This post is the first of a series about my visit to the Shanghai World Expo 2010. I will start with a description of the crowd present at the Expo, more than 300 000 people per day! The pavilions and their exhibitions were only one aspect of the Expo; it was also a meeting place, not only for businesses, but for people from all over China. No need to travel to the many villages and cities of China to discover its people, they were all right here. It was a rather eclectic and disorganised crowd, but that’s what made it so interesting for a foreigner. Families from far away came with their meals, Shanghai students visited in groups, and even some westerners joined the crowd.
Volunteers and employees from the Expo received some training and could say a few sentences in English. English was manifestly new for them and the very young employees at the entrance of the Expo were quite shy when speaking it, but they were happy to welcome westerners. They did much more than simply follow the instructions of their trainings, it was true hospitality.
The queues were the most playful and instructive part. At first, they looked like a nightmare – some were as long as four hours, with a temperature above 30 degrees! Chinese people did not respect queues, they constantly pushed each other around and tried to butt in line. But as unbelievable as it seems, the system worked. You had to fight for your position every minute, every turn in the line was a battlefield, and you could not even show any pity for old women who were by the way the worst pushers. If you followed these instructions, you could stay in a fair position in the queue. Everyone else did the same. What I realised though is that the mood was playful; people were excited until the end of the queue, which would not be the case in a disciplined queue of westerners. Fighting for your position helps you to avoid being bored in the very long queues. There were some fights between women once in a while, but the crowd was very quick to separate them and laugh at them. The line between playfulness and anger was very subtle, but strongly reinforced by the crowd. Not that I would like to be in such a queue if there was a fire or an accident, but in normal conditions, it worked pretty well and was the occasion to interact with Chinese people verbally, or at least physically.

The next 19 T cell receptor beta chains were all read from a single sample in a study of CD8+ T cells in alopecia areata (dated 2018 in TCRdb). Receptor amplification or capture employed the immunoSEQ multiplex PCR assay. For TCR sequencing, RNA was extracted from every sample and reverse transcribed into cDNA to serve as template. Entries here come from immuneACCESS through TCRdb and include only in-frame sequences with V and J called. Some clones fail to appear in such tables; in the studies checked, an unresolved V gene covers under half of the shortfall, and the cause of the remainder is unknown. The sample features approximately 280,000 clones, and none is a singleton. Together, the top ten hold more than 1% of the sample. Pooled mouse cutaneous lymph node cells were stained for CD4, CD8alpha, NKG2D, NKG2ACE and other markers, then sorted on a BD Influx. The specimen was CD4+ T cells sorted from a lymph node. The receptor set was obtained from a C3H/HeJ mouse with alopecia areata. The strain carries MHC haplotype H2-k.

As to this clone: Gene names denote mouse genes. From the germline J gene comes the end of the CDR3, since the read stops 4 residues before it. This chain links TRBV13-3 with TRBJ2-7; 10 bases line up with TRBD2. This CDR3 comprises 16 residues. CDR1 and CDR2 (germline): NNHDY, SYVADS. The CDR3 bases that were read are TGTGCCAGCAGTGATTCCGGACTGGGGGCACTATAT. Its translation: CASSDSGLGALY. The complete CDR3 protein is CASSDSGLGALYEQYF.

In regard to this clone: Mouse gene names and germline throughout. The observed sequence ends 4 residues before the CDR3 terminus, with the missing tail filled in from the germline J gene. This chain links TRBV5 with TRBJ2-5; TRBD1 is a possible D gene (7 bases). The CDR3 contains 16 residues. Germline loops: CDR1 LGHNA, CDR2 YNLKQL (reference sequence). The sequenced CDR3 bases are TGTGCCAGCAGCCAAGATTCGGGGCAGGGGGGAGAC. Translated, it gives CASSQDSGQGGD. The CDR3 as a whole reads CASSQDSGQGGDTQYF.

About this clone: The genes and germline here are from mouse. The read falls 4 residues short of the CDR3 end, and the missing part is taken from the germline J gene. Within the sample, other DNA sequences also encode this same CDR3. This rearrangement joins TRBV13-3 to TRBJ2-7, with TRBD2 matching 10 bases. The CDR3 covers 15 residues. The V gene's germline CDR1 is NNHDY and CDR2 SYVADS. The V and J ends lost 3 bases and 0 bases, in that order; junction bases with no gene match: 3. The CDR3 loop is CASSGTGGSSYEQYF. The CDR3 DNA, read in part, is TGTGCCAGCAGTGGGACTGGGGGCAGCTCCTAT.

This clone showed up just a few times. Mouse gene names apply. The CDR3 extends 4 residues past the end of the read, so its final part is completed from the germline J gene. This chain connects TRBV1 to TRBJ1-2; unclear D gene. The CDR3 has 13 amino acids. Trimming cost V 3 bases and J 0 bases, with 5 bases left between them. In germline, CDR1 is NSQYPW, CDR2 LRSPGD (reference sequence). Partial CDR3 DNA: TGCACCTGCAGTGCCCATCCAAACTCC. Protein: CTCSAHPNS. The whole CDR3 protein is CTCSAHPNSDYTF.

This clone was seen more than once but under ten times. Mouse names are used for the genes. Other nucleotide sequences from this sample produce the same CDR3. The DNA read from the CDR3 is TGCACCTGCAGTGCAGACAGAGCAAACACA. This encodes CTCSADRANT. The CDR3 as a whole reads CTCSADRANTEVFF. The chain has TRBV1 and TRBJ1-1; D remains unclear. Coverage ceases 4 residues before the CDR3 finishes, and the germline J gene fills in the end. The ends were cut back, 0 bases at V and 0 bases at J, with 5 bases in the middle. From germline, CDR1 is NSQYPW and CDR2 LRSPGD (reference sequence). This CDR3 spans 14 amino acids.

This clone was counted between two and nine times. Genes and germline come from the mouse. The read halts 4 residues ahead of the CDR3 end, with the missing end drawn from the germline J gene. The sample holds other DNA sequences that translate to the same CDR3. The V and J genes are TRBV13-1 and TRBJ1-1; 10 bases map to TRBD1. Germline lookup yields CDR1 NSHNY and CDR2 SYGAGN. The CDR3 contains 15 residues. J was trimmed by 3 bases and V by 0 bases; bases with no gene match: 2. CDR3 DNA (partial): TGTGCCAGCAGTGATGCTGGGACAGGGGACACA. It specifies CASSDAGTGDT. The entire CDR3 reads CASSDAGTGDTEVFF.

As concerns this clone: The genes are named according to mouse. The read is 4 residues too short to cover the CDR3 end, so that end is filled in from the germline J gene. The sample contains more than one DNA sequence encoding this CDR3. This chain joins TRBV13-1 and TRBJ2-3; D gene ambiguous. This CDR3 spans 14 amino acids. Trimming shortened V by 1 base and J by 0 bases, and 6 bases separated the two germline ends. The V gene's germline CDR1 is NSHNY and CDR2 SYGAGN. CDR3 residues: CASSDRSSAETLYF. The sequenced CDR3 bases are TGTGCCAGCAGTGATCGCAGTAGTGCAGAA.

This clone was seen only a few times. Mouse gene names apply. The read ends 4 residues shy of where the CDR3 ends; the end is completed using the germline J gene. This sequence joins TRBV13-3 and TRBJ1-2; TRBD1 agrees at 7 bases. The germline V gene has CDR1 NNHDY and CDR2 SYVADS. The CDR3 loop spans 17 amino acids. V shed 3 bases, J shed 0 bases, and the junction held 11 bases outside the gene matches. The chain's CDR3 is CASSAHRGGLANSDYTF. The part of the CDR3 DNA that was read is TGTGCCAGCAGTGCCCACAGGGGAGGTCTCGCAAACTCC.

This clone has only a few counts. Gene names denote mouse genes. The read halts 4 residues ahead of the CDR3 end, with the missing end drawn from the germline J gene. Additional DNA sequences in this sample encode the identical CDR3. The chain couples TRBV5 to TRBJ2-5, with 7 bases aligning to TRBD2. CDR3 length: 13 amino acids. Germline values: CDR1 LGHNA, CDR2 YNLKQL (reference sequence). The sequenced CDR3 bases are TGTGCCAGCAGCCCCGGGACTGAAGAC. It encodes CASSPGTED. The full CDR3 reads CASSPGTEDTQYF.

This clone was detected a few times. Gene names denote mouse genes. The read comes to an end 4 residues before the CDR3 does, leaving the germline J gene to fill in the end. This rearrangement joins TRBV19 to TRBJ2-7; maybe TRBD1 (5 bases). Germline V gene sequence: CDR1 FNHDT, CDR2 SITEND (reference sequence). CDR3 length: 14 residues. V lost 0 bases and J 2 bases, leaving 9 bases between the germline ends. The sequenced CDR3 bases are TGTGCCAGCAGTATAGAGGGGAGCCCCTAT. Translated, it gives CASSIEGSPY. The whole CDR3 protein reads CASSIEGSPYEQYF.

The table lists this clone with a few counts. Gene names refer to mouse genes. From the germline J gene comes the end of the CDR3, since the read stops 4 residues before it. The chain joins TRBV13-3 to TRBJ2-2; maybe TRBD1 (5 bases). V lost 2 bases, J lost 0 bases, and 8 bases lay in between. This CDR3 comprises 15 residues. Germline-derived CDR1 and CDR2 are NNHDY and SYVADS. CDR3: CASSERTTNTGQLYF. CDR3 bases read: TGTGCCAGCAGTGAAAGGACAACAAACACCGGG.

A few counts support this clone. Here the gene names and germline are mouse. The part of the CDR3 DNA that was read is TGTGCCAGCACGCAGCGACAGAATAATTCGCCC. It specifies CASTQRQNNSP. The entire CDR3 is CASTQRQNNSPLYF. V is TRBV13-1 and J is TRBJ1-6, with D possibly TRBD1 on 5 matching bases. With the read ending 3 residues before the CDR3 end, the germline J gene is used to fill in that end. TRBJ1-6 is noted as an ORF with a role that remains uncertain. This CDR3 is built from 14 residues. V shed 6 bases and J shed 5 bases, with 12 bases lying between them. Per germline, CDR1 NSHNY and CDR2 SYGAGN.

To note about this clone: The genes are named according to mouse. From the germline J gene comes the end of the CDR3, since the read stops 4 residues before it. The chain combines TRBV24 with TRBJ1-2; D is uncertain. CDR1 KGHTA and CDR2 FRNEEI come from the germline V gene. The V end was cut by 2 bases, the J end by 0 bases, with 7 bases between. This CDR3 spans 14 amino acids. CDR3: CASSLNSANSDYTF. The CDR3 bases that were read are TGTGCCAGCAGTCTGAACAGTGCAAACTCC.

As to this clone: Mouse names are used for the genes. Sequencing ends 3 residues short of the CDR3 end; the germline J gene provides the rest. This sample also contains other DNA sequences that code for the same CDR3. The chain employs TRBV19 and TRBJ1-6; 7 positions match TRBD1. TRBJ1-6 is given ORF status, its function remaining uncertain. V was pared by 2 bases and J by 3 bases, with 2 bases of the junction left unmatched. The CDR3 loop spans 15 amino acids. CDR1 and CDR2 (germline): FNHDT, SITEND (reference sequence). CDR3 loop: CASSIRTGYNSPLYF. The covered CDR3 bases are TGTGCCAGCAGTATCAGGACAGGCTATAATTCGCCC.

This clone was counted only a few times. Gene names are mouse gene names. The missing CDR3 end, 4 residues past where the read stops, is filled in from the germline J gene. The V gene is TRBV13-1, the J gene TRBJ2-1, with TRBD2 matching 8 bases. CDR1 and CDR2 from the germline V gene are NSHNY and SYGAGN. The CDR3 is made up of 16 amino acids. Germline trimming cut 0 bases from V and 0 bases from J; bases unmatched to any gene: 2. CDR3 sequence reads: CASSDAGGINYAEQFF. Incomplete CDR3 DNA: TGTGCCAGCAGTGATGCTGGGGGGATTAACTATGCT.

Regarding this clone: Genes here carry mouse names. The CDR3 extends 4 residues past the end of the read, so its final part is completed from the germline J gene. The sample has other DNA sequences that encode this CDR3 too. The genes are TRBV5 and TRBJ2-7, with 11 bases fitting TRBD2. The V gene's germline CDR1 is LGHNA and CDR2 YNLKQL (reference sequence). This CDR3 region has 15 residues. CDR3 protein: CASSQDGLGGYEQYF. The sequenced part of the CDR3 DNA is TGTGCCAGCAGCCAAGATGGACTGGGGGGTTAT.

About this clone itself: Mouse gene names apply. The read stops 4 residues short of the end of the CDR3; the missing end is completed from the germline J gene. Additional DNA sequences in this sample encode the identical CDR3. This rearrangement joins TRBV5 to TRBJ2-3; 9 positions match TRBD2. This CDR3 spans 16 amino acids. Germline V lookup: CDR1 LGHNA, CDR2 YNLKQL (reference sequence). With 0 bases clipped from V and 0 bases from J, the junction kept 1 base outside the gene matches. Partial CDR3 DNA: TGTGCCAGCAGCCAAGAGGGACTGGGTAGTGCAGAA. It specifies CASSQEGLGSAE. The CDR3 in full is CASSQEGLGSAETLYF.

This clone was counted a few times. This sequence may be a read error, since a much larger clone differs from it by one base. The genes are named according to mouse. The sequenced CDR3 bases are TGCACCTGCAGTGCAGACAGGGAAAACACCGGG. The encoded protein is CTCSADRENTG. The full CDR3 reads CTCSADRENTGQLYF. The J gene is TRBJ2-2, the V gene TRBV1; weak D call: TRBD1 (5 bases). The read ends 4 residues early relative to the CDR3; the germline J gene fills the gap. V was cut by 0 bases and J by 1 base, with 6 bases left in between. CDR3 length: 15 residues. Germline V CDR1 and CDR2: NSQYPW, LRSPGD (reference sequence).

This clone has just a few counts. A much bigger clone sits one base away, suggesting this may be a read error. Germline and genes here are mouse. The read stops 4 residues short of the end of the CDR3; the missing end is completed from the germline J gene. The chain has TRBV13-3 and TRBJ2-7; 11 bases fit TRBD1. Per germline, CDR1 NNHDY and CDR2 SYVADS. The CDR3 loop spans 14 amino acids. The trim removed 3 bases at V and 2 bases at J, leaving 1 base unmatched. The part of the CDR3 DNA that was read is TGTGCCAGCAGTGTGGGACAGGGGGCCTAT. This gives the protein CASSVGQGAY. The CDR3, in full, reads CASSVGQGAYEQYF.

People were also very well-informed on the most interesting pavilions. There was no improvisation there and everyone knew exactly where they wanted to go. The weapon of mass destruction, however, was the fake passport that people could buy on the site. For most visitors, collecting the stamps of each pavilion to complete their passports became the main objective of the Expo. Thankfully, the evenings were quieter…
Overall, I had a good time and still managed to see around 30 pavilions in two days.